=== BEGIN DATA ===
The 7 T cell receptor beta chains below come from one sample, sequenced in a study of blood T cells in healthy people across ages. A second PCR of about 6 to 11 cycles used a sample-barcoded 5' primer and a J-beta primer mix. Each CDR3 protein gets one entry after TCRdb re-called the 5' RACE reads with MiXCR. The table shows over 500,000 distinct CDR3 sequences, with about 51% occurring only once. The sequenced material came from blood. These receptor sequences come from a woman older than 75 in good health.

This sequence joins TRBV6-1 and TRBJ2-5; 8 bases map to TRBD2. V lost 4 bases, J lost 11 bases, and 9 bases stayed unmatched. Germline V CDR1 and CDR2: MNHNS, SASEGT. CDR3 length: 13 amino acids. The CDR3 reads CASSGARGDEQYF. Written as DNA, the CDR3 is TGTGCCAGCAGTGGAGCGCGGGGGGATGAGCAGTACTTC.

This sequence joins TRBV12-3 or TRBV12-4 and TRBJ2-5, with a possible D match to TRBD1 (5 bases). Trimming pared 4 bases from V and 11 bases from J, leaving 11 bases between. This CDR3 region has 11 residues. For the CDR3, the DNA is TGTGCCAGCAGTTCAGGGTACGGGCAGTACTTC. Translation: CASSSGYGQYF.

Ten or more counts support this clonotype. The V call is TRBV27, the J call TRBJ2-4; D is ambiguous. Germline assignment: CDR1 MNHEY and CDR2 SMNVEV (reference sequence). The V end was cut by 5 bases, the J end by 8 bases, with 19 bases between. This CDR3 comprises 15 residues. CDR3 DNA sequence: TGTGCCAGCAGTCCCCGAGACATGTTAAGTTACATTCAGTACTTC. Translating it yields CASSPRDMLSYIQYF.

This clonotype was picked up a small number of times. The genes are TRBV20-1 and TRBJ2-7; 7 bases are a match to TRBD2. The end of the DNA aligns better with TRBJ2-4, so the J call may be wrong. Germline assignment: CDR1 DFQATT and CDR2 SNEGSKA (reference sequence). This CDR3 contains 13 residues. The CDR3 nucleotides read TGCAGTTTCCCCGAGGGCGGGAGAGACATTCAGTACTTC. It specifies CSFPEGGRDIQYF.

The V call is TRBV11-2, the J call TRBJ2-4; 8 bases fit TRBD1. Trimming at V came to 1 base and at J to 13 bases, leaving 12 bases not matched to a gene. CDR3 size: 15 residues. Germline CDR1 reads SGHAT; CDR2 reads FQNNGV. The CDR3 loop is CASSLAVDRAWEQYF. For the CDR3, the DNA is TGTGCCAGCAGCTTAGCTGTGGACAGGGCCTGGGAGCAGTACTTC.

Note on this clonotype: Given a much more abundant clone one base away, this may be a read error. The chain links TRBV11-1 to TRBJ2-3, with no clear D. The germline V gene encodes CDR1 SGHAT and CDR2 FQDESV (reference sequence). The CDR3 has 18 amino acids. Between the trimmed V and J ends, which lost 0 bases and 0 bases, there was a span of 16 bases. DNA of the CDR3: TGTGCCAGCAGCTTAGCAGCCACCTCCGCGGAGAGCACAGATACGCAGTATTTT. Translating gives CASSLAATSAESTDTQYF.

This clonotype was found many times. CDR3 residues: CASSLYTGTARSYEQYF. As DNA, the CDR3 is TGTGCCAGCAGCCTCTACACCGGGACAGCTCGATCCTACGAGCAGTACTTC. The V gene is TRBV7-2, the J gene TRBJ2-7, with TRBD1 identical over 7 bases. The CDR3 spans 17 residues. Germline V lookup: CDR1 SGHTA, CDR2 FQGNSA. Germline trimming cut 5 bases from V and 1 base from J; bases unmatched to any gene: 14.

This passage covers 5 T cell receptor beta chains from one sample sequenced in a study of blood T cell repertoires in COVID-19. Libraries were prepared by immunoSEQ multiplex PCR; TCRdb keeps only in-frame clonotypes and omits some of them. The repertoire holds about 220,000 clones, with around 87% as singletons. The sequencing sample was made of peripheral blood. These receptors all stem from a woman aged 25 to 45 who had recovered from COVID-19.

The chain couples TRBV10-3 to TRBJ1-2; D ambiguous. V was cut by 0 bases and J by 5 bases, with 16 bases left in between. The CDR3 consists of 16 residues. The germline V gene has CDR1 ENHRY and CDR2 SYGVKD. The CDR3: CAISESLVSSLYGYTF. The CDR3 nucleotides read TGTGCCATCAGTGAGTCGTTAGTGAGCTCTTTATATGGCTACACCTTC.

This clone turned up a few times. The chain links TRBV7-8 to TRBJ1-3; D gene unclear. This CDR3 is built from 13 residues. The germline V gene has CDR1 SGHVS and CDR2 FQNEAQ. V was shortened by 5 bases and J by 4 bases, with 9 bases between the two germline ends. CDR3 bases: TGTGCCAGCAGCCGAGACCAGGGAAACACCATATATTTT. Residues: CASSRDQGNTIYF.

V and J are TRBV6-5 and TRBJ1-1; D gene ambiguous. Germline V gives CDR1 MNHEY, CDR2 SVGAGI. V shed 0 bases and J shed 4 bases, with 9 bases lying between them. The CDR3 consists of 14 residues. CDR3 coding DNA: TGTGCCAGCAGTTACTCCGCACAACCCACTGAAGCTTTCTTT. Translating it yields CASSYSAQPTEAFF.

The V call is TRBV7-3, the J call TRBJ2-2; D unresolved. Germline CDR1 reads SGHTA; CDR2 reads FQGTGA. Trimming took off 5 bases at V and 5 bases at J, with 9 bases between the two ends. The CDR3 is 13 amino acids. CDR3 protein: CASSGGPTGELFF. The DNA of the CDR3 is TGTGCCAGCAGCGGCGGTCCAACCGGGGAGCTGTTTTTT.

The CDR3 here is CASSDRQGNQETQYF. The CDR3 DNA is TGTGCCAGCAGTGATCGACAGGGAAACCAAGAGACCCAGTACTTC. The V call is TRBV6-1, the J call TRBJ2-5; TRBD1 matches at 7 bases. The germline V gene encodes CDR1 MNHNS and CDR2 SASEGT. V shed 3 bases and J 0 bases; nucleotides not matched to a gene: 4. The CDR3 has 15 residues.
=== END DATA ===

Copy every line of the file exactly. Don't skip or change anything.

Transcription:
The 7 T cell receptor beta chains below come from one sample, sequenced in a study of blood T cells in healthy people across ages. A second PCR of about 6 to 11 cycles used a sample-barcoded 5' primer and a J-beta primer mix. Each CDR3 protein gets one entry after TCRdb re-called the 5' RACE reads with MiXCR. The table shows over 500,000 distinct CDR3 sequences, with about 51% occurring only once. The sequenced material came from blood. These receptor sequences come from a woman older than 75 in good health.

This sequence joins TRBV6-1 and TRBJ2-5; 8 bases map to TRBD2. V lost 4 bases, J lost 11 bases, and 9 bases stayed unmatched. Germline V CDR1 and CDR2: MNHNS, SASEGT. CDR3 length: 13 amino acids. The CDR3 reads CASSGARGDEQYF. Written as DNA, the CDR3 is TGTGCCAGCAGTGGAGCGCGGGGGGATGAGCAGTACTTC.

This sequence joins TRBV12-3 or TRBV12-4 and TRBJ2-5, with a possible D match to TRBD1 (5 bases). Trimming pared 4 bases from V and 11 bases from J, leaving 11 bases between. This CDR3 region has 11 residues. For the CDR3, the DNA is TGTGCCAGCAGTTCAGGGTACGGGCAGTACTTC. Translation: CASSSGYGQYF.

Ten or more counts support this clonotype. The V call is TRBV27, the J call TRBJ2-4; D is ambiguous. Germline assignment: CDR1 MNHEY and CDR2 SMNVEV (reference sequence). The V end was cut by 5 bases, the J end by 8 bases, with 19 bases between. This CDR3 comprises 15 residues. CDR3 DNA sequence: TGTGCCAGCAGTCCCCGAGACATGTTAAGTTACATTCAGTACTTC. Translating it yields CASSPRDMLSYIQYF.

This clonotype was picked up a small number of times. The genes are TRBV20-1 and TRBJ2-7; 7 bases are a match to TRBD2. The end of the DNA aligns better with TRBJ2-4, so the J call may be wrong. Germline assignment: CDR1 DFQATT and CDR2 SNEGSKA (reference sequence). This CDR3 contains 13 residues. The CDR3 nucleotides read TGCAGTTTCCCCGAGGGCGGGAGAGACATTCAGTACTTC. It specifies CSFPEGGRDIQYF.

The V call is TRBV11-2, the J call TRBJ2-4; 8 bases fit TRBD1. Trimming at V came to 1 base and at J to 13 bases, leaving 12 bases not matched to a gene. CDR3 size: 15 residues. Germline CDR1 reads SGHAT; CDR2 reads FQNNGV. The CDR3 loop is CASSLAVDRAWEQYF. For the CDR3, the DNA is TGTGCCAGCAGCTTAGCTGTGGACAGGGCCTGGGAGCAGTACTTC.

Note on this clonotype: Given a much more abundant clone one base away, this may be a read error. The chain links TRBV11-1 to TRBJ2-3, with no clear D. The germline V gene encodes CDR1 SGHAT and CDR2 FQDESV (reference sequence). The CDR3 has 18 amino acids. Between the trimmed V and J ends, which lost 0 bases and 0 bases, there was a span of 16 bases. DNA of the CDR3: TGTGCCAGCAGCTTAGCAGCCACCTCCGCGGAGAGCACAGATACGCAGTATTTT. Translating gives CASSLAATSAESTDTQYF.

This clonotype was found many times. CDR3 residues: CASSLYTGTARSYEQYF. As DNA, the CDR3 is TGTGCCAGCAGCCTCTACACCGGGACAGCTCGATCCTACGAGCAGTACTTC. The V gene is TRBV7-2, the J gene TRBJ2-7, with TRBD1 identical over 7 bases. The CDR3 spans 17 residues. Germline V lookup: CDR1 SGHTA, CDR2 FQGNSA. Germline trimming cut 5 bases from V and 1 base from J; bases unmatched to any gene: 14.

This passage covers 5 T cell receptor beta chains from one sample sequenced in a study of blood T cell repertoires in COVID-19. Libraries were prepared by immunoSEQ multiplex PCR; TCRdb keeps only in-frame clonotypes and omits some of them. The repertoire holds about 220,000 clones, with around 87% as singletons. The sequencing sample was made of peripheral blood. These receptors all stem from a woman aged 25 to 45 who had recovered from COVID-19.

The chain couples TRBV10-3 to TRBJ1-2; D ambiguous. V was cut by 0 bases and J by 5 bases, with 16 bases left in between. The CDR3 consists of 16 residues. The germline V gene has CDR1 ENHRY and CDR2 SYGVKD. The CDR3: CAISESLVSSLYGYTF. The CDR3 nucleotides read TGTGCCATCAGTGAGTCGTTAGTGAGCTCTTTATATGGCTACACCTTC.

This clone turned up a few times. The chain links TRBV7-8 to TRBJ1-3; D gene unclear. This CDR3 is built from 13 residues. The germline V gene has CDR1 SGHVS and CDR2 FQNEAQ. V was shortened by 5 bases and J by 4 bases, with 9 bases between the two germline ends. CDR3 bases: TGTGCCAGCAGCCGAGACCAGGGAAACACCATATATTTT. Residues: CASSRDQGNTIYF.

V and J are TRBV6-5 and TRBJ1-1; D gene ambiguous. Germline V gives CDR1 MNHEY, CDR2 SVGAGI. V shed 0 bases and J shed 4 bases, with 9 bases lying between them. The CDR3 consists of 14 residues. CDR3 coding DNA: TGTGCCAGCAGTTACTCCGCACAACCCACTGAAGCTTTCTTT. Translating it yields CASSYSAQPTEAFF.

The V call is TRBV7-3, the J call TRBJ2-2; D unresolved. Germline CDR1 reads SGHTA; CDR2 reads FQGTGA. Trimming took off 5 bases at V and 5 bases at J, with 9 bases between the two ends. The CDR3 is 13 amino acids. CDR3 protein: CASSGGPTGELFF. The DNA of the CDR3 is TGTGCCAGCAGCGGCGGTCCAACCGGGGAGCTGTTTTTT.

The CDR3 here is CASSDRQGNQETQYF. The CDR3 DNA is TGTGCCAGCAGTGATCGACAGGGAAACCAAGAGACCCAGTACTTC. The V call is TRBV6-1, the J call TRBJ2-5; TRBD1 matches at 7 bases. The germline V gene encodes CDR1 MNHNS and CDR2 SASEGT. V shed 3 bases and J 0 bases; nucleotides not matched to a gene: 4. The CDR3 has 15 residues.